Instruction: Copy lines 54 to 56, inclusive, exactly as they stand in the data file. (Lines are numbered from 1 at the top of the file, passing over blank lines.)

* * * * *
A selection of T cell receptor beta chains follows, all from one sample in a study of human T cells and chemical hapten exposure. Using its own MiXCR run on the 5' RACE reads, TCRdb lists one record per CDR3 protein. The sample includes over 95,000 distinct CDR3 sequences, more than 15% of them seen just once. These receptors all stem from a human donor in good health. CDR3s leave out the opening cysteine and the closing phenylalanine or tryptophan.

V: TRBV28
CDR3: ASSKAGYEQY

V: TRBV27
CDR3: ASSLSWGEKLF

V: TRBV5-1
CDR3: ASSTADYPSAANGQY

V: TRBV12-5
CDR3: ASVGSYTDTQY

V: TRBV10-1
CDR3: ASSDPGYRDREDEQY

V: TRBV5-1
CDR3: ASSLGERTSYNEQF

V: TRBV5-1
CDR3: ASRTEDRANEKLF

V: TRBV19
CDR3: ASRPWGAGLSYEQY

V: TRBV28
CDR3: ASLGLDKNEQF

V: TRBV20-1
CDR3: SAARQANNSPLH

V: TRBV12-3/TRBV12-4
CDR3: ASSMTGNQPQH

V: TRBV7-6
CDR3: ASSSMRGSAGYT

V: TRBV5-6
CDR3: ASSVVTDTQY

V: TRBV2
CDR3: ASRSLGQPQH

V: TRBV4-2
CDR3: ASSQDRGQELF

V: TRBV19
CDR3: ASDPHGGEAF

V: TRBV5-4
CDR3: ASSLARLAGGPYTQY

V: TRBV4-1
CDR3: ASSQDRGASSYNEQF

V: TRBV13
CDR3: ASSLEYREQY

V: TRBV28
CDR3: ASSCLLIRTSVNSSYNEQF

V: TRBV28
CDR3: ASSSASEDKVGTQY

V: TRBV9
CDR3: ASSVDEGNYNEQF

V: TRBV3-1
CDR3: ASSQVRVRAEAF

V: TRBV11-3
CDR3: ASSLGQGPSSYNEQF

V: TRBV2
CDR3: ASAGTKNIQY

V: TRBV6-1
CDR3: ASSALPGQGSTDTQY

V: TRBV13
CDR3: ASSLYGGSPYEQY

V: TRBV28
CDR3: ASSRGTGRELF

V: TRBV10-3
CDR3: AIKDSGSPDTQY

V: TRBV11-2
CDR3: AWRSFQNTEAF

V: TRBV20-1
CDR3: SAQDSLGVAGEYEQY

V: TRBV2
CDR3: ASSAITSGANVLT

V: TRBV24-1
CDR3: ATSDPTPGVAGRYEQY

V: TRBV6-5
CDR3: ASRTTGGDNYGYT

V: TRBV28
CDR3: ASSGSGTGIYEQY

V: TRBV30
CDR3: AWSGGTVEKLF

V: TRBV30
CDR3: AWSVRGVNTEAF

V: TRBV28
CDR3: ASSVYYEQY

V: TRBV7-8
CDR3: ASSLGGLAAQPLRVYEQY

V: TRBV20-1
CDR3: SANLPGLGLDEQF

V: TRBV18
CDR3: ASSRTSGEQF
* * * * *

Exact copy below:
V: TRBV13
CDR3: ASSLYGGSPYEQY

V: TRBV28